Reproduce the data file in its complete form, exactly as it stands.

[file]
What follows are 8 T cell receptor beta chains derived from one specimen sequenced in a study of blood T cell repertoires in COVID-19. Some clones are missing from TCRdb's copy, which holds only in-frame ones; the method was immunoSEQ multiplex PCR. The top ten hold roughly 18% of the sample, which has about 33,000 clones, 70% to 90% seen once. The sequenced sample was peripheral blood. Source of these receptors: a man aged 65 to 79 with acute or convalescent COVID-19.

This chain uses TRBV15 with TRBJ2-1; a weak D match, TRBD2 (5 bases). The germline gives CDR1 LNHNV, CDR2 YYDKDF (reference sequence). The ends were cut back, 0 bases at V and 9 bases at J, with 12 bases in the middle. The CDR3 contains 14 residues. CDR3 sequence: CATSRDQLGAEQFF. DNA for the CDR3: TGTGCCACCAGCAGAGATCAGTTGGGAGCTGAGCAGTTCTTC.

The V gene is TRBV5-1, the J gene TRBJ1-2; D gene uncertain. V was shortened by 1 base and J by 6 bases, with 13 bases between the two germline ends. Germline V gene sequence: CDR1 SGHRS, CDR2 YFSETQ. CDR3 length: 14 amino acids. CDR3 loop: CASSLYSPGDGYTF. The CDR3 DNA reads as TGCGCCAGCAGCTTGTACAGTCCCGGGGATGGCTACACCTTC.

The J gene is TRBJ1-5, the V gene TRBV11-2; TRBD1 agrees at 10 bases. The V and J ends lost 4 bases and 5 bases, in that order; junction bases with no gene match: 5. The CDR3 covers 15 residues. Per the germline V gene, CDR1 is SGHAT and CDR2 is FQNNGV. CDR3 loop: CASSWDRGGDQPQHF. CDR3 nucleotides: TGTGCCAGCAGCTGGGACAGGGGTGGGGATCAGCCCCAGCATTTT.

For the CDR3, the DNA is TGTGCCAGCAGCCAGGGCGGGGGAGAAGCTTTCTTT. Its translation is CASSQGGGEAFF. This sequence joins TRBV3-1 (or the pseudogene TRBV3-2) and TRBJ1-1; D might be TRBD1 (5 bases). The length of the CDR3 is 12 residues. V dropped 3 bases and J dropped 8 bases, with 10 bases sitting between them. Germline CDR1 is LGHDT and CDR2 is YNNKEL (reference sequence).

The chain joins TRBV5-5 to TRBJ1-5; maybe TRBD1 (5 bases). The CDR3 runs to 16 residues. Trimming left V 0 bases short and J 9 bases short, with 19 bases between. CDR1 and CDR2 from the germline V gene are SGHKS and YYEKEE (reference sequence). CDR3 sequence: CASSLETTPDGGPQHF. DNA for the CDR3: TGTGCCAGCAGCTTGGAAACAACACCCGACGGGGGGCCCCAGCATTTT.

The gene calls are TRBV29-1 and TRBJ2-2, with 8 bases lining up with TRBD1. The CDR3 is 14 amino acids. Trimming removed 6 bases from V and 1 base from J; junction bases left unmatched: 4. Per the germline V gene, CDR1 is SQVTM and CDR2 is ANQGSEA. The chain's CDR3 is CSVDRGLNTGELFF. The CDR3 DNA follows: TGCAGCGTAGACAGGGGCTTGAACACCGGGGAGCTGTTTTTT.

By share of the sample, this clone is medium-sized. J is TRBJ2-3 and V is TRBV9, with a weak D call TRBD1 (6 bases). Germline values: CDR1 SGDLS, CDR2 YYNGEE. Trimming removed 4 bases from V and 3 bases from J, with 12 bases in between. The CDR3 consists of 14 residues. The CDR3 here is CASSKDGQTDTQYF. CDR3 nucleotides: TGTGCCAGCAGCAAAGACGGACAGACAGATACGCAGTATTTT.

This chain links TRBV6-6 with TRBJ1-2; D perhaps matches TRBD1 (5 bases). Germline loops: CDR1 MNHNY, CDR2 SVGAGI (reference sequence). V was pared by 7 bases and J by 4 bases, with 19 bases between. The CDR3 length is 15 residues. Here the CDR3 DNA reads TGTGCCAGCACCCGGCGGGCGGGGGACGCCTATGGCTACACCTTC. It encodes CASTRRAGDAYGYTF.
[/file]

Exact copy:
What follows are 8 T cell receptor beta chains derived from one specimen sequenced in a study of blood T cell repertoires in COVID-19. Some clones are missing from TCRdb's copy, which holds only in-frame ones; the method was immunoSEQ multiplex PCR. The top ten hold roughly 18% of the sample, which has about 33,000 clones, 70% to 90% seen once. The sequenced sample was peripheral blood. Source of these receptors: a man aged 65 to 79 with acute or convalescent COVID-19.

This chain uses TRBV15 with TRBJ2-1; a weak D match, TRBD2 (5 bases). The germline gives CDR1 LNHNV, CDR2 YYDKDF (reference sequence). The ends were cut back, 0 bases at V and 9 bases at J, with 12 bases in the middle. The CDR3 contains 14 residues. CDR3 sequence: CATSRDQLGAEQFF. DNA for the CDR3: TGTGCCACCAGCAGAGATCAGTTGGGAGCTGAGCAGTTCTTC.

The V gene is TRBV5-1, the J gene TRBJ1-2; D gene uncertain. V was shortened by 1 base and J by 6 bases, with 13 bases between the two germline ends. Germline V gene sequence: CDR1 SGHRS, CDR2 YFSETQ. CDR3 length: 14 amino acids. CDR3 loop: CASSLYSPGDGYTF. The CDR3 DNA reads as TGCGCCAGCAGCTTGTACAGTCCCGGGGATGGCTACACCTTC.

The J gene is TRBJ1-5, the V gene TRBV11-2; TRBD1 agrees at 10 bases. The V and J ends lost 4 bases and 5 bases, in that order; junction bases with no gene match: 5. The CDR3 covers 15 residues. Per the germline V gene, CDR1 is SGHAT and CDR2 is FQNNGV. CDR3 loop: CASSWDRGGDQPQHF. CDR3 nucleotides: TGTGCCAGCAGCTGGGACAGGGGTGGGGATCAGCCCCAGCATTTT.

For the CDR3, the DNA is TGTGCCAGCAGCCAGGGCGGGGGAGAAGCTTTCTTT. Its translation is CASSQGGGEAFF. This sequence joins TRBV3-1 (or the pseudogene TRBV3-2) and TRBJ1-1; D might be TRBD1 (5 bases). The length of the CDR3 is 12 residues. V dropped 3 bases and J dropped 8 bases, with 10 bases sitting between them. Germline CDR1 is LGHDT and CDR2 is YNNKEL (reference sequence).

The chain joins TRBV5-5 to TRBJ1-5; maybe TRBD1 (5 bases). The CDR3 runs to 16 residues. Trimming left V 0 bases short and J 9 bases short, with 19 bases between. CDR1 and CDR2 from the germline V gene are SGHKS and YYEKEE (reference sequence). CDR3 sequence: CASSLETTPDGGPQHF. DNA for the CDR3: TGTGCCAGCAGCTTGGAAACAACACCCGACGGGGGGCCCCAGCATTTT.

The gene calls are TRBV29-1 and TRBJ2-2, with 8 bases lining up with TRBD1. The CDR3 is 14 amino acids. Trimming removed 6 bases from V and 1 base from J; junction bases left unmatched: 4. Per the germline V gene, CDR1 is SQVTM and CDR2 is ANQGSEA. The chain's CDR3 is CSVDRGLNTGELFF. The CDR3 DNA follows: TGCAGCGTAGACAGGGGCTTGAACACCGGGGAGCTGTTTTTT.

By share of the sample, this clone is medium-sized. J is TRBJ2-3 and V is TRBV9, with a weak D call TRBD1 (6 bases). Germline values: CDR1 SGDLS, CDR2 YYNGEE. Trimming removed 4 bases from V and 3 bases from J, with 12 bases in between. The CDR3 consists of 14 residues. The CDR3 here is CASSKDGQTDTQYF. CDR3 nucleotides: TGTGCCAGCAGCAAAGACGGACAGACAGATACGCAGTATTTT.

This chain links TRBV6-6 with TRBJ1-2; D perhaps matches TRBD1 (5 bases). Germline loops: CDR1 MNHNY, CDR2 SVGAGI (reference sequence). V was pared by 7 bases and J by 4 bases, with 19 bases between. The CDR3 length is 15 residues. Here the CDR3 DNA reads TGTGCCAGCACCCGGCGGGCGGGGGACGCCTATGGCTACACCTTC. It encodes CASTRRAGDAYGYTF.